In this article, we’ll show you how you can fight off the polyglot hreflang monster - the final article in our series the website optimization monsters .
The offer of many websites is interesting for target groups all over the world, and exists in various country versions. Previously, webmasters were content with storing the attribute "lang" in the code for the corresponding language version. Today, search engines understand most languages if sufficient text is available.
What the web crawler, however, cannot understand, is the user group being appealed to. Here, the hreflang monster strikes and the Googlebot is giving you the run-around. Thus, users will not be able to find what they are looking for and webmasters will unconsciously generate a large amount of duplicate content. If, for example, a rental car company makes the German-language version available with identical content on several URLs for the DACH region, the country sites can mutually "cannibalize" each other with the top level domains .de, .at. and .ch and compete with each other in the rankings.
If you operate an online shop and want to sell goods to German-speaking customers in Switzerland, in Austria, and in Germany, you should communicate to Google via geotargeting which contents are relevant for which target group. Adjust your content to the language and culture of your target group, including currency, time zone, and the spelling of contact data.
If you want to create an international site, you should first decide on a suitable directory structure.
The following categories are available to choose from:
If your website contains country-specific sub-domains (e.g. de.beispielseite.com) or directories (www.beispielseite.com/de/), you should set your geographical target in the Google Search Console.
Example for language codes and the targeted user groups:
You can create the hreflang markup with the help of a hreflang generator for your German-language websites. When you use the attributes, you are signaling to Google that you have created an international website architecture for content in several language versions. In this way, the Googlebot can deliver the appropriate search results to each target group. Each user can decide on the desired Google language.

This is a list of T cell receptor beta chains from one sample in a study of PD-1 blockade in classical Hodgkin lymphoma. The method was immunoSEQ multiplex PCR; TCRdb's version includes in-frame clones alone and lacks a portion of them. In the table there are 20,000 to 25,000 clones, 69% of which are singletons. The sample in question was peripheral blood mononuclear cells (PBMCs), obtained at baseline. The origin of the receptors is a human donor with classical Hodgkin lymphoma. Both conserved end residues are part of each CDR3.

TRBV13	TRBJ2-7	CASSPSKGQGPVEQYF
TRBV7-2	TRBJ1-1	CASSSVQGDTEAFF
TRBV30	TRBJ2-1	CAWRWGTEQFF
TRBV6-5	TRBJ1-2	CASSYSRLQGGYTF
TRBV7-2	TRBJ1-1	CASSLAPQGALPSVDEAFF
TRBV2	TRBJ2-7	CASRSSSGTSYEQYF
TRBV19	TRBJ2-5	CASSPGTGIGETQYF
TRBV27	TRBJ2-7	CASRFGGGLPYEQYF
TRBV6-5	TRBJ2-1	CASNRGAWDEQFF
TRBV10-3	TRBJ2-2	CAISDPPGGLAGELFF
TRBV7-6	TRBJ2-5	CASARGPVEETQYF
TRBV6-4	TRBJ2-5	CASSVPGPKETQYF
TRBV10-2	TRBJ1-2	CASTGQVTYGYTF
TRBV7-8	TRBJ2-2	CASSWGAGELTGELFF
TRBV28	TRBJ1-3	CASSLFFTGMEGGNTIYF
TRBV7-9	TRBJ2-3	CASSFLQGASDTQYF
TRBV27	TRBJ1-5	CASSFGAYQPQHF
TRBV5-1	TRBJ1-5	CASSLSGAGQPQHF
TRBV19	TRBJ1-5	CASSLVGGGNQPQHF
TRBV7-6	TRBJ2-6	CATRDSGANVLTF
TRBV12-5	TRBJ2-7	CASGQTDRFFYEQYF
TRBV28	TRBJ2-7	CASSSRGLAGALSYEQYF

Figure 1: "Settings" menu from Google.de
Users of Google.at should, for example, not be shown the directory /de/, but rather the directory /at/. In the source code of your website, the command appears as:
<link link rel="alternate" href="http://examplepage.de/de/"
<link rel="alternate" href="http://examplepage.de/at/"
You can monitor how the hreflang monster is residing on your website with the help of Ryte. In the Ryte module, if you click on the menu point "Multilingual Settings" and then on "Languages," all the translations of your website will be listed.
Figure 2: Links to translations by URL
In the subpoint "Status Codes," you can check whether the translated sites are being forwarded to and whether they are reachable. All status codes that your server gives for sites with hreflang are shown.
Figure 3: Allow status codes to be displayed by sites with hreflang attributes.
Moreover, you can filter the hreflang attributes in the link report. For this, you can click on the button "Add filter," search for the keyword "hreflang" in the search bar, and choose either the filter for the language designation or the country specification via hreflang
Figure 4: Set filter for hreflang attributes in the popular link report
With the hreflang attribute, webmasters can convey the language and country-specific version of international websites to the search engines, thus preventing duplicate content. Search engines read the location information in the attribute to deliver search results in the desired language and country versions.
This can lower the bounce rate and increase dwell time, because the searcher does not have to select the proper language version. With the translated contents, you have the same chance as domestic competitors to rank in foreign-language search results lists.
The Internal Linking Monster
The Slow Page Speed Monster
The Duplicate Content Monster
The Bad Canonical Tag Monster
The Orphan Page Monster
The 404 Monster
The Thin Content Monster
The Missing ALT Tags Monster
The Redirects Monster
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Published on 07/18/2017 by Eva Wagner.
Eva is an experienced content marketer. Until May 2018 she was a member of online marketing team at Ryte. Using her creativity and the knowledge of current topics, she was responsible for the German Ryte Magazine and the Ryte Wiki. She also organized Ryte’s presence at major trade fairs such as the dmexco in Cologne.
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